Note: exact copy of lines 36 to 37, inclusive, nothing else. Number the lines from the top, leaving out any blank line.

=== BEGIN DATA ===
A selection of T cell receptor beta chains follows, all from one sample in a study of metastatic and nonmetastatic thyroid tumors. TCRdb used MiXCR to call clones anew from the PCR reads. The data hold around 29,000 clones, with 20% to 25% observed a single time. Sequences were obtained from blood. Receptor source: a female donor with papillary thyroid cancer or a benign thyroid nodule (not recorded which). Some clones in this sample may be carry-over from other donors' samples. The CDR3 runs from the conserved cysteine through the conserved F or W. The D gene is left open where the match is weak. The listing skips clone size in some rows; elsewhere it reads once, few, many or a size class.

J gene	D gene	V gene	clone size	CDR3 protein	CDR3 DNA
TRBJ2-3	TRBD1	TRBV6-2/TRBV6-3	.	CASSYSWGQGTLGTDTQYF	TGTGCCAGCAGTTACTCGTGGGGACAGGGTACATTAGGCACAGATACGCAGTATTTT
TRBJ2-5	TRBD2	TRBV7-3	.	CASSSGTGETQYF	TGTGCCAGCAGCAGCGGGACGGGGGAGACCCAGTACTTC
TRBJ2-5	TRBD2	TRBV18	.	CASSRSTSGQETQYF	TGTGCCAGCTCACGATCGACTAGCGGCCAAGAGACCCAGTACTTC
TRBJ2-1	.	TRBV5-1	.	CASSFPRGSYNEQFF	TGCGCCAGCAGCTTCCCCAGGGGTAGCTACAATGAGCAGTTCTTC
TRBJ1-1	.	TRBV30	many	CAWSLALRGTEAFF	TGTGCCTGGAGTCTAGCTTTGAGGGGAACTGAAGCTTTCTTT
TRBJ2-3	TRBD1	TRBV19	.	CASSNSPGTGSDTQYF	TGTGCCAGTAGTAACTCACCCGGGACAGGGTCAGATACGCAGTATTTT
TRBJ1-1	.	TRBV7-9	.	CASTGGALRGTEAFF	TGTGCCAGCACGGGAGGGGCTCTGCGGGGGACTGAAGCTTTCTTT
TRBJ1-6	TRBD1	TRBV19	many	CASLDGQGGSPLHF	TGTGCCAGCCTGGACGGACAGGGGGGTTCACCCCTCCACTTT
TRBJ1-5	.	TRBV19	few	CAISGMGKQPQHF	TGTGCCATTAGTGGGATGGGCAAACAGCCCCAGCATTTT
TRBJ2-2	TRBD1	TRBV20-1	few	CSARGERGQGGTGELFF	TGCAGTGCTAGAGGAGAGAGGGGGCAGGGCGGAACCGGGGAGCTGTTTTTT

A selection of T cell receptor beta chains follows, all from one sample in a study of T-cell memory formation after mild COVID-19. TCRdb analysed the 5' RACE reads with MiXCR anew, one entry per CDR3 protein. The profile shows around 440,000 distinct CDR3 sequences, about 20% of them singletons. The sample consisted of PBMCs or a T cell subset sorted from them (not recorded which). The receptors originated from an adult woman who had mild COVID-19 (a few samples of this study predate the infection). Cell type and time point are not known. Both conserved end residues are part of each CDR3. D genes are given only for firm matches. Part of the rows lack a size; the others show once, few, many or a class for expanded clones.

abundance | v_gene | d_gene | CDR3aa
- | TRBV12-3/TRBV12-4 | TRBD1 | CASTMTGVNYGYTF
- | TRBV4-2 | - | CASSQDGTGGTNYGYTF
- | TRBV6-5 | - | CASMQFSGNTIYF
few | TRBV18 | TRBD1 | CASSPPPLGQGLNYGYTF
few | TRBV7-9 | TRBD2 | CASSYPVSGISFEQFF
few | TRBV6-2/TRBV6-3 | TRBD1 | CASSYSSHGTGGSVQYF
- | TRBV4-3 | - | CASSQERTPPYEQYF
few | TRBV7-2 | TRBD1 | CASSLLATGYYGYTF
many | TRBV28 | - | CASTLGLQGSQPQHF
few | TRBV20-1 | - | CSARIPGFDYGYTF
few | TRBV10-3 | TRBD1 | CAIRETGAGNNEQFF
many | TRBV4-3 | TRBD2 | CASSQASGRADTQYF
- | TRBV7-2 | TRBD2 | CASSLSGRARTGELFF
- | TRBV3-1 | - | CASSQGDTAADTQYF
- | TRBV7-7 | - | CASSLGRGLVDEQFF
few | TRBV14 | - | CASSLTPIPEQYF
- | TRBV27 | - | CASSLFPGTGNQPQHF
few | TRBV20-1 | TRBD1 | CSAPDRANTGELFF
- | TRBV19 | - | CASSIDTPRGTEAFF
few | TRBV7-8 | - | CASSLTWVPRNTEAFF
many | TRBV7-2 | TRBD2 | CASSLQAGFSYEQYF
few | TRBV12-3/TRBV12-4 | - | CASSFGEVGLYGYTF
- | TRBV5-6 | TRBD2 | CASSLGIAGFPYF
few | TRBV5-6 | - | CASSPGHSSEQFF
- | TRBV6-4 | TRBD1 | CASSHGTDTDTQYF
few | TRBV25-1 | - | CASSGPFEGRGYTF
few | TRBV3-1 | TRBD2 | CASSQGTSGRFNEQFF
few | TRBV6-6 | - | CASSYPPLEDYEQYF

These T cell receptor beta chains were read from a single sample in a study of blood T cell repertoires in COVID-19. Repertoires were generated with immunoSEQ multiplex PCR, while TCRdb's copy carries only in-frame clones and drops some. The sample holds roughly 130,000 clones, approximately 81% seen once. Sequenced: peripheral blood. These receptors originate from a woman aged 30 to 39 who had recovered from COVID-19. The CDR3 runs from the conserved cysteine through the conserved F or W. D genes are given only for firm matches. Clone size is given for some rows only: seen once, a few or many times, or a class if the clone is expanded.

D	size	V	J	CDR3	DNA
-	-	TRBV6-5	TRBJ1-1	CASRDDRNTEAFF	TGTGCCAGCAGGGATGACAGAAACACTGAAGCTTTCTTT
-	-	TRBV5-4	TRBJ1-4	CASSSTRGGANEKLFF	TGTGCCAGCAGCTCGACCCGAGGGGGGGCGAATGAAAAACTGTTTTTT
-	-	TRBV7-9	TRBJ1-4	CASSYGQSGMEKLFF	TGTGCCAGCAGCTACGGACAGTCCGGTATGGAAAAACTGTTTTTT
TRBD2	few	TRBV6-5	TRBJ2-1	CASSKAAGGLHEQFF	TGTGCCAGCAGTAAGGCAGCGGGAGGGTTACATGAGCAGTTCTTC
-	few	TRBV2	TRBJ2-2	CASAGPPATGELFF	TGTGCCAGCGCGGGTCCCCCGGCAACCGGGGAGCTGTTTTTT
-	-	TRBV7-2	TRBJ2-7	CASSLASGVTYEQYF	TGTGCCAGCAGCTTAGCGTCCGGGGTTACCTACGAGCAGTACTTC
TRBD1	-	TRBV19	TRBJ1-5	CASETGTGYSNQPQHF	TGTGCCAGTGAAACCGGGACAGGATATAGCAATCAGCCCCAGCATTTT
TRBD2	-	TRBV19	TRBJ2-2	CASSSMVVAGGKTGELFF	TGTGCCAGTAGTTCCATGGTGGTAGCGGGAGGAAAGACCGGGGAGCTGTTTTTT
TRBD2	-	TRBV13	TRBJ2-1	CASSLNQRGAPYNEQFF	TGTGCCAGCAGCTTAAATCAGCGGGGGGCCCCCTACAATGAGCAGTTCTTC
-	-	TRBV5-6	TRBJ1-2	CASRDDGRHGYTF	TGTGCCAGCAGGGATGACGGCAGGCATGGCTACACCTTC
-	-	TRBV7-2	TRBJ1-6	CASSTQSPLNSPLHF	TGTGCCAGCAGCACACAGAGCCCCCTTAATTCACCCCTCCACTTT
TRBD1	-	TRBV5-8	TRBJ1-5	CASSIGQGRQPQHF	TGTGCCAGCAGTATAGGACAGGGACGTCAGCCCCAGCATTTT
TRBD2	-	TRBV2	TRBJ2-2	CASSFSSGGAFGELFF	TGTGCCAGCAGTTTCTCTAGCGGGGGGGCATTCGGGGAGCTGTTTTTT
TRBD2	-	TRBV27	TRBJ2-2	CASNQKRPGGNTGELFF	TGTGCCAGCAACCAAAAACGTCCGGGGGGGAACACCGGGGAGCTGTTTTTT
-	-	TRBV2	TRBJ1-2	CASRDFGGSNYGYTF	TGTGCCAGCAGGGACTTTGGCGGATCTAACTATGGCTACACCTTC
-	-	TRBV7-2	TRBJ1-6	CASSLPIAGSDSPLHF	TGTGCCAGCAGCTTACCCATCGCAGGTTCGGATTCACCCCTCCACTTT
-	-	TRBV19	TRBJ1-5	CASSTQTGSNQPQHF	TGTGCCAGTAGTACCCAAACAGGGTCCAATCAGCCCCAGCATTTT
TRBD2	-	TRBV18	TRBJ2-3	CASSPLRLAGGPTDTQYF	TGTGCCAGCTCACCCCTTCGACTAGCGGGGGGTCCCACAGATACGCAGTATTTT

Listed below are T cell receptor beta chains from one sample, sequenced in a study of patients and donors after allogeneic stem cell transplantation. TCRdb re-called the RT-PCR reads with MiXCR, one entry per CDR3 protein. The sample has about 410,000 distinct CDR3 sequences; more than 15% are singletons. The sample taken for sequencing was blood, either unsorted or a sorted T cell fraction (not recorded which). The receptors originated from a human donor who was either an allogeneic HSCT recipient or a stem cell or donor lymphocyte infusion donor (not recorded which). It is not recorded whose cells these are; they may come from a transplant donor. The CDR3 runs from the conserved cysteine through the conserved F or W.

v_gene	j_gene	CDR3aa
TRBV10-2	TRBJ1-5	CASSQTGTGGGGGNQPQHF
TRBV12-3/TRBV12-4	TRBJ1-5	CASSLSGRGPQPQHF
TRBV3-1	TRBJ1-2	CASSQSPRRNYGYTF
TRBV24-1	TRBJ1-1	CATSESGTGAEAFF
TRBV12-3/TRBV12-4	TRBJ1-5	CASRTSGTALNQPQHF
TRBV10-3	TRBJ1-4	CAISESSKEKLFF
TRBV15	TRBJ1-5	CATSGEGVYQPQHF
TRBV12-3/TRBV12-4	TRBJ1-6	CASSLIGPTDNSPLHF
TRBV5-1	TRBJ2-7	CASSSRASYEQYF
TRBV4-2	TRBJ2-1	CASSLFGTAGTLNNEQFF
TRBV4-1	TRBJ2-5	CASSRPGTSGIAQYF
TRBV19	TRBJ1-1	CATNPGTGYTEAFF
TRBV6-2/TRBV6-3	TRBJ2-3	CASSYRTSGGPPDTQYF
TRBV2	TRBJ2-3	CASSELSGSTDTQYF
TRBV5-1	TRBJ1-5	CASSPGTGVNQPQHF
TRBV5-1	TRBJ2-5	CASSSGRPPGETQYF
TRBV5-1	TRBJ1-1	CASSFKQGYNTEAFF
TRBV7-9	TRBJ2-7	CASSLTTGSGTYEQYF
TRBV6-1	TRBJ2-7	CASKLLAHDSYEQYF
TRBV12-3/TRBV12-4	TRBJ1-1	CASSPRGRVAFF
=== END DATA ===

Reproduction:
few | TRBV12-3/TRBV12-4 | - | CASSFGEVGLYGYTF
- | TRBV5-6 | TRBD2 | CASSLGIAGFPYF